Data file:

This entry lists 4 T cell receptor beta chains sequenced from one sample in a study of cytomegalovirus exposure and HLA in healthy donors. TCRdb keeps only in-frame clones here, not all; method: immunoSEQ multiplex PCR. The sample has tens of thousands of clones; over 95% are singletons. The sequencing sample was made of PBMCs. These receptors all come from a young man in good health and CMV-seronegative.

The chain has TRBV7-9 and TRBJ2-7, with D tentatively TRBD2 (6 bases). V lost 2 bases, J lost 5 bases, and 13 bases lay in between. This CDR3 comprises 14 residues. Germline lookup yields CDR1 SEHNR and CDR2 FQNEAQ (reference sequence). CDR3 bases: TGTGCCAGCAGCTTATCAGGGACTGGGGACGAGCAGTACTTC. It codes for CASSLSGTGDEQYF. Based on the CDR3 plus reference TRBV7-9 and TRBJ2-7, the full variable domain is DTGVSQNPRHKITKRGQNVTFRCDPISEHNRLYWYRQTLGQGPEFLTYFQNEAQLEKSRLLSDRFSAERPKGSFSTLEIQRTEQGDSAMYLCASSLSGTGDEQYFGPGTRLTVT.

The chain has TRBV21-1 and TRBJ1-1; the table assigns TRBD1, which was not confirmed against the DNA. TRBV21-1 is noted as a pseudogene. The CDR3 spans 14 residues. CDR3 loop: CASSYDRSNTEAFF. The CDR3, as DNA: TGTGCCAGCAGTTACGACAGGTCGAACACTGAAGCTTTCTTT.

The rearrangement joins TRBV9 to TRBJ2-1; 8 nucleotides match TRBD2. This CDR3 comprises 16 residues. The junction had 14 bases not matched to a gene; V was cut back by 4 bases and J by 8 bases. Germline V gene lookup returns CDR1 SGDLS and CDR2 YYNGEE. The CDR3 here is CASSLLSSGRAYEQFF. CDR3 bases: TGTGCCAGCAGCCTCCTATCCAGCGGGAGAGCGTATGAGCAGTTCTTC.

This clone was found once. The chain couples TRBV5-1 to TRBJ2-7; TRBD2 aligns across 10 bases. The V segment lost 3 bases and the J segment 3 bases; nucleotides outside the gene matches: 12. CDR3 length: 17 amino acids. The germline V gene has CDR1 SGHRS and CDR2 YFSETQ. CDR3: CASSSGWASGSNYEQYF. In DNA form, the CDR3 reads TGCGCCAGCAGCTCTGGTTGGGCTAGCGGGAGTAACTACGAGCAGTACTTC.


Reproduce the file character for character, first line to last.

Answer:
This entry lists 4 T cell receptor beta chains sequenced from one sample in a study of cytomegalovirus exposure and HLA in healthy donors. TCRdb keeps only in-frame clones here, not all; method: immunoSEQ multiplex PCR. The sample has tens of thousands of clones; over 95% are singletons. The sequencing sample was made of PBMCs. These receptors all come from a young man in good health and CMV-seronegative.

The chain has TRBV7-9 and TRBJ2-7, with D tentatively TRBD2 (6 bases). V lost 2 bases, J lost 5 bases, and 13 bases lay in between. This CDR3 comprises 14 residues. Germline lookup yields CDR1 SEHNR and CDR2 FQNEAQ (reference sequence). CDR3 bases: TGTGCCAGCAGCTTATCAGGGACTGGGGACGAGCAGTACTTC. It codes for CASSLSGTGDEQYF. Based on the CDR3 plus reference TRBV7-9 and TRBJ2-7, the full variable domain is DTGVSQNPRHKITKRGQNVTFRCDPISEHNRLYWYRQTLGQGPEFLTYFQNEAQLEKSRLLSDRFSAERPKGSFSTLEIQRTEQGDSAMYLCASSLSGTGDEQYFGPGTRLTVT.

The chain has TRBV21-1 and TRBJ1-1; the table assigns TRBD1, which was not confirmed against the DNA. TRBV21-1 is noted as a pseudogene. The CDR3 spans 14 residues. CDR3 loop: CASSYDRSNTEAFF. The CDR3, as DNA: TGTGCCAGCAGTTACGACAGGTCGAACACTGAAGCTTTCTTT.

The rearrangement joins TRBV9 to TRBJ2-1; 8 nucleotides match TRBD2. This CDR3 comprises 16 residues. The junction had 14 bases not matched to a gene; V was cut back by 4 bases and J by 8 bases. Germline V gene lookup returns CDR1 SGDLS and CDR2 YYNGEE. The CDR3 here is CASSLLSSGRAYEQFF. CDR3 bases: TGTGCCAGCAGCCTCCTATCCAGCGGGAGAGCGTATGAGCAGTTCTTC.

This clone was found once. The chain couples TRBV5-1 to TRBJ2-7; TRBD2 aligns across 10 bases. The V segment lost 3 bases and the J segment 3 bases; nucleotides outside the gene matches: 12. CDR3 length: 17 amino acids. The germline V gene has CDR1 SGHRS and CDR2 YFSETQ. CDR3: CASSSGWASGSNYEQYF. In DNA form, the CDR3 reads TGCGCCAGCAGCTCTGGTTGGGCTAGCGGGAGTAACTACGAGCAGTACTTC.